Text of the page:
From the ante-chamber you can peek into the memorial mosque, where Sultan Moulay Ismail’s tomb rests beneath sumptuously decorated horseshoe arches; watched over by four ornate French grandfather clocks, a gift to the sultan from RA King Louis XIV in 1700.

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    Bâb er Rih

    On leaving the tomb, take a left turn and follow the road through the left-hand arch of the Bâb er Rih (Gate of the Winds) to emerge into a rather forbidding 800m (875yd) long corridor squeezed in between two mighty walls. On the other side of the wall to the right is the Dar el Makhzen, or Royal Palace (not open to visitors), where the monarch stays during his visits to Meknes.

    Héri es Souani

    At the far end turn right past the main entrance to the Royal Palace and continue through another gate to reach the Dar el Ma, also known as the Héri es Souani. This large, square, vaulted building, dating from the 17th century, served both as a granary and feed store for Moulay Ismail’s vast stables, which housed 12,000 steeds. The roof of the building now supports a pleasant café-garden with a fine view of the city and the huge Aguedal Basin, once used for the irrigation of the Imperial City’s vast and luxuriant gardens.

    Dar el Beïda

    The remains of Moulay Ismail’s tremendous stables are attached to the granary. A short distance to the south proudly stands the Dar el Beïda, a thick-walled fortress of vaguely Eastern European aspect. Built as a sultan’s palace in the late 18th century, it’s been reconverted to serve as a military officers’ training school.

    Place Morocco

    Meknes Medina, Morocco

    Dar Jamaï

    Across Place el Hédim from the Bâb Mansour is an entrance gate into the Medina, and right beside it is the door of the Dar Jamaï; the centuryold private palace of a minister of state, which houses Meknes’s arts museum. The collections include wood carvings, silk embroidery, carpets from the Middle Atlas, tile-work, wrought-ironwork and jewellery. The reception room upstairs is fully – and somewhat eclectically furnished. But the palace itself is perhaps the major attraction. Bearing in mind that its fanciful architecture and intricate arabesque decoration were not intended for the sultan but merely for one of his ministers; you can imagine what splendors must lie within the Royal Palace.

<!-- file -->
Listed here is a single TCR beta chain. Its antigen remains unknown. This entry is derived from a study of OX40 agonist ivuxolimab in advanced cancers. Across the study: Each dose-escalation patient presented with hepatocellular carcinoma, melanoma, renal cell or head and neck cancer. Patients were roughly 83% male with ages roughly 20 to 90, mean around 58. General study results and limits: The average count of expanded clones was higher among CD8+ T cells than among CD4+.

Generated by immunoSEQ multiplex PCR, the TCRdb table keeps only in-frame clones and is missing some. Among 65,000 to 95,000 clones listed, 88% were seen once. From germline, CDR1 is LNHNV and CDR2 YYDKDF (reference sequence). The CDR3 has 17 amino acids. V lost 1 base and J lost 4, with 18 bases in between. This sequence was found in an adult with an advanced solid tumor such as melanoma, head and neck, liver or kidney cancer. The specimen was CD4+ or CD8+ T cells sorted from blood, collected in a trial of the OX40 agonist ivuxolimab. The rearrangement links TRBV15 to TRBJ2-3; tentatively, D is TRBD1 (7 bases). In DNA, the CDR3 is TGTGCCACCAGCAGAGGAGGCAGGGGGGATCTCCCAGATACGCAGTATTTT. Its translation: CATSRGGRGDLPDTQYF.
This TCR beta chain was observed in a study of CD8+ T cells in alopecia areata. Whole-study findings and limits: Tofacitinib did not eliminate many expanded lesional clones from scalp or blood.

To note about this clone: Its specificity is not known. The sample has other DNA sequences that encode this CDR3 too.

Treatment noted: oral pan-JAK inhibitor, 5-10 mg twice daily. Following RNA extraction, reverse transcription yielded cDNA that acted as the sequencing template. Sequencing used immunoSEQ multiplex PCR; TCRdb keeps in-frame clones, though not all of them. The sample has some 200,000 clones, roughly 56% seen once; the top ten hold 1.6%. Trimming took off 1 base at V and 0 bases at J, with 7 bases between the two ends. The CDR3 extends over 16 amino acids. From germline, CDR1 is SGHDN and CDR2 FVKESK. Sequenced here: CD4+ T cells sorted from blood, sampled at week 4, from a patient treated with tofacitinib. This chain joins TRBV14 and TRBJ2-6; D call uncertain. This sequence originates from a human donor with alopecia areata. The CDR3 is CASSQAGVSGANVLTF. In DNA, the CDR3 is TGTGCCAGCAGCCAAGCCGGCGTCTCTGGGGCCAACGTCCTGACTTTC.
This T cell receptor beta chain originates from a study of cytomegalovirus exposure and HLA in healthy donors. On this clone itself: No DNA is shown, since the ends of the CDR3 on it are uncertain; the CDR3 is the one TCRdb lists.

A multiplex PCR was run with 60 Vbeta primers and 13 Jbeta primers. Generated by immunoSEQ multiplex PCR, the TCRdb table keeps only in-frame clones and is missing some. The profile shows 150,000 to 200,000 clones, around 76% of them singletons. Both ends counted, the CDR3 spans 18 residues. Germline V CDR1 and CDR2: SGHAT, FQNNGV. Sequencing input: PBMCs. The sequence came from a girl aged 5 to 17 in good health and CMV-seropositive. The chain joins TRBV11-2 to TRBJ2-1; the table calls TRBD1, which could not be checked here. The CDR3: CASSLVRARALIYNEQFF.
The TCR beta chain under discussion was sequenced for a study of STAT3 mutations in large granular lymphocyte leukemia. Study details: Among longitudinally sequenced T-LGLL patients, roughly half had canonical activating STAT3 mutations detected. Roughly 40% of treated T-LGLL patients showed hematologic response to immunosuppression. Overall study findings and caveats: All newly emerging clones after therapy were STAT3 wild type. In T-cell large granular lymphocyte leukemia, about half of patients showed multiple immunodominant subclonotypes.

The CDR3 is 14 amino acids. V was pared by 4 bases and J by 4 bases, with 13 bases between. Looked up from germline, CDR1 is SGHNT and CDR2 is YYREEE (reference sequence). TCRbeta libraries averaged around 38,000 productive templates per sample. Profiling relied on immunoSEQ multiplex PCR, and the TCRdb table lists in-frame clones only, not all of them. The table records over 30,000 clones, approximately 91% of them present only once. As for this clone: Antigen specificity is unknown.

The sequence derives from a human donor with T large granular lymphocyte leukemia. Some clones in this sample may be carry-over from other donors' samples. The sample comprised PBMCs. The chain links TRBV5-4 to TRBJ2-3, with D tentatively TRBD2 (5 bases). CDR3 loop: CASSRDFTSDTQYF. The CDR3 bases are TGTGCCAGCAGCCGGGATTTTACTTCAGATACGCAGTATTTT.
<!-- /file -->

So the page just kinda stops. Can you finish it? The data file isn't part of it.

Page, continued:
The Grand Mosque

    A narrow alley to the right of the Dar Jamaï leads to the Grand Mosque with its elaborate entrances, ornate gates, green-tiled minaret and red-tiled roofs and cupolas. This is the largest and most sacred of the dozens of mosques in the city. It’s also one of the oldest.

    Bou Inania Medersa

    Across the street from the mosque is the Bou Inania Medersa. The gardien will give you a complete and fact-filled tour of this fine old religious college, built by Abu el Hassan in the 14th century. It’s possible to climb to the roof for a bird’s-eye view of the mosque and Meknes Medina.

    Meknes, Morocco
    Meknes, Morocco

    Souk en Nejjarîn

    Along the Rue du Souk en Nejjarîn, a variety of modern shops break the solid ranks of traditional carpenters’ shops from which the street takes its name. But here and there you can still find craftsmen working away with traditional tools at benches worn smooth from centuries of use.

    The Meknes Medina atmosphere

    The Meknes Medina is one of the tidiest in Morocco, and though many shops are in traditional style, others are strictly modern. As you explore the tortuous labyrinth of streets! You’ll encounter the mingled scents of sweet incense, tangy citrus fruits, aromatic wood from the joiners’ shops, and grilling meat from the numerous food stalls.

    Glittering embroideries hang fluttering in the tiny windows of tiny shops, and men and boys chat while sewing away at jellabas and caftans. Other shops are filled from floor to ceiling with bales of cloth and spools of silken thread in every shade imaginable.